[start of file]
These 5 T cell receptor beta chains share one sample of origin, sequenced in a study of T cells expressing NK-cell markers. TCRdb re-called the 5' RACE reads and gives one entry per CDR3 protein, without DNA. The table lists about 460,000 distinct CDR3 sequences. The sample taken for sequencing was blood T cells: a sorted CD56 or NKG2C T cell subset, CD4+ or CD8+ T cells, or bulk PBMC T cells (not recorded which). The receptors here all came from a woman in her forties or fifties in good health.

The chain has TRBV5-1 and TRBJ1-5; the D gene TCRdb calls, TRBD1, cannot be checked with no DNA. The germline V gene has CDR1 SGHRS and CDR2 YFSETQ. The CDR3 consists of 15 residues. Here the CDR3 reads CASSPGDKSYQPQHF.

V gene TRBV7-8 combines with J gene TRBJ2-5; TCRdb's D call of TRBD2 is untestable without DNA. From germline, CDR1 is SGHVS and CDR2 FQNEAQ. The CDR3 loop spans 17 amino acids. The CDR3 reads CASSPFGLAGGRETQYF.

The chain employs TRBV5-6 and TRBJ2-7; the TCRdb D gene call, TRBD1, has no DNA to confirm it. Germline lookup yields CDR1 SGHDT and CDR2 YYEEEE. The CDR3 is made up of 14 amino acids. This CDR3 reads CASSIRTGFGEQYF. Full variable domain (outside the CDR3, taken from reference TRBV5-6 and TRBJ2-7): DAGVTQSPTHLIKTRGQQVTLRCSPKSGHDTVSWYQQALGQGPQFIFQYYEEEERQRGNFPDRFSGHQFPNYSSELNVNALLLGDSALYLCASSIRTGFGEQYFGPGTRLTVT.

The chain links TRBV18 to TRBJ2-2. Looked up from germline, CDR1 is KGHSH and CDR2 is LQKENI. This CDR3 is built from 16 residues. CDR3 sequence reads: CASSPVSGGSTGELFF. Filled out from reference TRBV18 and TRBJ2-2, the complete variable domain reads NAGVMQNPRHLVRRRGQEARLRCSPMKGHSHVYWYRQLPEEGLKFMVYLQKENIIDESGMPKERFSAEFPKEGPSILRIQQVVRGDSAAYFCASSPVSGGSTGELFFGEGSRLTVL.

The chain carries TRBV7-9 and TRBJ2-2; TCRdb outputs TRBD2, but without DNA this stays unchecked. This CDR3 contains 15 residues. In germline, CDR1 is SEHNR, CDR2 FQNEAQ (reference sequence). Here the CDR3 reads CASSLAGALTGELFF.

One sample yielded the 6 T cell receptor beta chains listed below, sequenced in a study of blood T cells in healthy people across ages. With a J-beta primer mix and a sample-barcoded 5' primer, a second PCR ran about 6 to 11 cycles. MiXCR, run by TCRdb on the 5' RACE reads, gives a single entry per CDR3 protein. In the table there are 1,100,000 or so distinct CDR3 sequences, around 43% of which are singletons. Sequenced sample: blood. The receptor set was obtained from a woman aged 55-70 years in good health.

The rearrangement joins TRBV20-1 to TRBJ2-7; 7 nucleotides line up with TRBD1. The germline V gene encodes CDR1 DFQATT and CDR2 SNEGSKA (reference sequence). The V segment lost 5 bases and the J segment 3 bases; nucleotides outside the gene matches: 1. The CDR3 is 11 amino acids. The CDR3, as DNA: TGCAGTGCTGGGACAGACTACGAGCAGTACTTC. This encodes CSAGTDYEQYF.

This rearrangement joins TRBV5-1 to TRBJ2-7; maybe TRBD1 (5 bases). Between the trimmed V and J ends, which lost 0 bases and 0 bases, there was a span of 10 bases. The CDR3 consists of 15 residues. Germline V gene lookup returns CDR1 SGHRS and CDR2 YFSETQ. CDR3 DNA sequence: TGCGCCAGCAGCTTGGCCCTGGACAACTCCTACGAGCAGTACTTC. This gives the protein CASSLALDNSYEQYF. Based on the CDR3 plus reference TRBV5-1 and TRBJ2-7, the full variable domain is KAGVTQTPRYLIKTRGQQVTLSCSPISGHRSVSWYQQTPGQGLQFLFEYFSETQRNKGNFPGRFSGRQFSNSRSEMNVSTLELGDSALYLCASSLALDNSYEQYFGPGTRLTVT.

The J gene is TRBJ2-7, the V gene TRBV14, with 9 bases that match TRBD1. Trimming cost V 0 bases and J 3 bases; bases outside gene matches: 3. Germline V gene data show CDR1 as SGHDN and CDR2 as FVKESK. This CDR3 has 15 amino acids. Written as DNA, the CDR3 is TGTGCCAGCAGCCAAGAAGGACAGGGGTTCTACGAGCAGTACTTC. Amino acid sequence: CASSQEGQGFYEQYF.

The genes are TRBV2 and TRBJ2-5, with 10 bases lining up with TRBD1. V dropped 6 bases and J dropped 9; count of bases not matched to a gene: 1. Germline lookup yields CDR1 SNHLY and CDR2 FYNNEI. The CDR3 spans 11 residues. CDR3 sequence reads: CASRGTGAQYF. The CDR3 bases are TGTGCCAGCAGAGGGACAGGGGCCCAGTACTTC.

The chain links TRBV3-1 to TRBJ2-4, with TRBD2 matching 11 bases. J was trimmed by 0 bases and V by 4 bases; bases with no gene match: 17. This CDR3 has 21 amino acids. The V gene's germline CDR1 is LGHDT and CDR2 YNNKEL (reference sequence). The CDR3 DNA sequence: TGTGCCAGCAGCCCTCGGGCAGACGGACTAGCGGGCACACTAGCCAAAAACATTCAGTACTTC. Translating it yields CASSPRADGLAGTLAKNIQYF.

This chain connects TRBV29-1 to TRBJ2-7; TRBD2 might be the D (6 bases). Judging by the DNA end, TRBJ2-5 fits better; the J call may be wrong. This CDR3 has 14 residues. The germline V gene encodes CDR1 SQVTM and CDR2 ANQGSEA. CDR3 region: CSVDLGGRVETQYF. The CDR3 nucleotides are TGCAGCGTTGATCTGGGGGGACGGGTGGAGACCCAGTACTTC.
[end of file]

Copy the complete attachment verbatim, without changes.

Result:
These 5 T cell receptor beta chains share one sample of origin, sequenced in a study of T cells expressing NK-cell markers. TCRdb re-called the 5' RACE reads and gives one entry per CDR3 protein, without DNA. The table lists about 460,000 distinct CDR3 sequences. The sample taken for sequencing was blood T cells: a sorted CD56 or NKG2C T cell subset, CD4+ or CD8+ T cells, or bulk PBMC T cells (not recorded which). The receptors here all came from a woman in her forties or fifties in good health.

The chain has TRBV5-1 and TRBJ1-5; the D gene TCRdb calls, TRBD1, cannot be checked with no DNA. The germline V gene has CDR1 SGHRS and CDR2 YFSETQ. The CDR3 consists of 15 residues. Here the CDR3 reads CASSPGDKSYQPQHF.

V gene TRBV7-8 combines with J gene TRBJ2-5; TCRdb's D call of TRBD2 is untestable without DNA. From germline, CDR1 is SGHVS and CDR2 FQNEAQ. The CDR3 loop spans 17 amino acids. The CDR3 reads CASSPFGLAGGRETQYF.

The chain employs TRBV5-6 and TRBJ2-7; the TCRdb D gene call, TRBD1, has no DNA to confirm it. Germline lookup yields CDR1 SGHDT and CDR2 YYEEEE. The CDR3 is made up of 14 amino acids. This CDR3 reads CASSIRTGFGEQYF. Full variable domain (outside the CDR3, taken from reference TRBV5-6 and TRBJ2-7): DAGVTQSPTHLIKTRGQQVTLRCSPKSGHDTVSWYQQALGQGPQFIFQYYEEEERQRGNFPDRFSGHQFPNYSSELNVNALLLGDSALYLCASSIRTGFGEQYFGPGTRLTVT.

The chain links TRBV18 to TRBJ2-2. Looked up from germline, CDR1 is KGHSH and CDR2 is LQKENI. This CDR3 is built from 16 residues. CDR3 sequence reads: CASSPVSGGSTGELFF. Filled out from reference TRBV18 and TRBJ2-2, the complete variable domain reads NAGVMQNPRHLVRRRGQEARLRCSPMKGHSHVYWYRQLPEEGLKFMVYLQKENIIDESGMPKERFSAEFPKEGPSILRIQQVVRGDSAAYFCASSPVSGGSTGELFFGEGSRLTVL.

The chain carries TRBV7-9 and TRBJ2-2; TCRdb outputs TRBD2, but without DNA this stays unchecked. This CDR3 contains 15 residues. In germline, CDR1 is SEHNR, CDR2 FQNEAQ (reference sequence). Here the CDR3 reads CASSLAGALTGELFF.

One sample yielded the 6 T cell receptor beta chains listed below, sequenced in a study of blood T cells in healthy people across ages. With a J-beta primer mix and a sample-barcoded 5' primer, a second PCR ran about 6 to 11 cycles. MiXCR, run by TCRdb on the 5' RACE reads, gives a single entry per CDR3 protein. In the table there are 1,100,000 or so distinct CDR3 sequences, around 43% of which are singletons. Sequenced sample: blood. The receptor set was obtained from a woman aged 55-70 years in good health.

The rearrangement joins TRBV20-1 to TRBJ2-7; 7 nucleotides line up with TRBD1. The germline V gene encodes CDR1 DFQATT and CDR2 SNEGSKA (reference sequence). The V segment lost 5 bases and the J segment 3 bases; nucleotides outside the gene matches: 1. The CDR3 is 11 amino acids. The CDR3, as DNA: TGCAGTGCTGGGACAGACTACGAGCAGTACTTC. This encodes CSAGTDYEQYF.

This rearrangement joins TRBV5-1 to TRBJ2-7; maybe TRBD1 (5 bases). Between the trimmed V and J ends, which lost 0 bases and 0 bases, there was a span of 10 bases. The CDR3 consists of 15 residues. Germline V gene lookup returns CDR1 SGHRS and CDR2 YFSETQ. CDR3 DNA sequence: TGCGCCAGCAGCTTGGCCCTGGACAACTCCTACGAGCAGTACTTC. This gives the protein CASSLALDNSYEQYF. Based on the CDR3 plus reference TRBV5-1 and TRBJ2-7, the full variable domain is KAGVTQTPRYLIKTRGQQVTLSCSPISGHRSVSWYQQTPGQGLQFLFEYFSETQRNKGNFPGRFSGRQFSNSRSEMNVSTLELGDSALYLCASSLALDNSYEQYFGPGTRLTVT.

The J gene is TRBJ2-7, the V gene TRBV14, with 9 bases that match TRBD1. Trimming cost V 0 bases and J 3 bases; bases outside gene matches: 3. Germline V gene data show CDR1 as SGHDN and CDR2 as FVKESK. This CDR3 has 15 amino acids. Written as DNA, the CDR3 is TGTGCCAGCAGCCAAGAAGGACAGGGGTTCTACGAGCAGTACTTC. Amino acid sequence: CASSQEGQGFYEQYF.

The genes are TRBV2 and TRBJ2-5, with 10 bases lining up with TRBD1. V dropped 6 bases and J dropped 9; count of bases not matched to a gene: 1. Germline lookup yields CDR1 SNHLY and CDR2 FYNNEI. The CDR3 spans 11 residues. CDR3 sequence reads: CASRGTGAQYF. The CDR3 bases are TGTGCCAGCAGAGGGACAGGGGCCCAGTACTTC.

The chain links TRBV3-1 to TRBJ2-4, with TRBD2 matching 11 bases. J was trimmed by 0 bases and V by 4 bases; bases with no gene match: 17. This CDR3 has 21 amino acids. The V gene's germline CDR1 is LGHDT and CDR2 YNNKEL (reference sequence). The CDR3 DNA sequence: TGTGCCAGCAGCCCTCGGGCAGACGGACTAGCGGGCACACTAGCCAAAAACATTCAGTACTTC. Translating it yields CASSPRADGLAGTLAKNIQYF.

This chain connects TRBV29-1 to TRBJ2-7; TRBD2 might be the D (6 bases). Judging by the DNA end, TRBJ2-5 fits better; the J call may be wrong. This CDR3 has 14 residues. The germline V gene encodes CDR1 SQVTM and CDR2 ANQGSEA. CDR3 region: CSVDLGGRVETQYF. The CDR3 nucleotides are TGCAGCGTTGATCTGGGGGGACGGGTGGAGACCCAGTACTTC.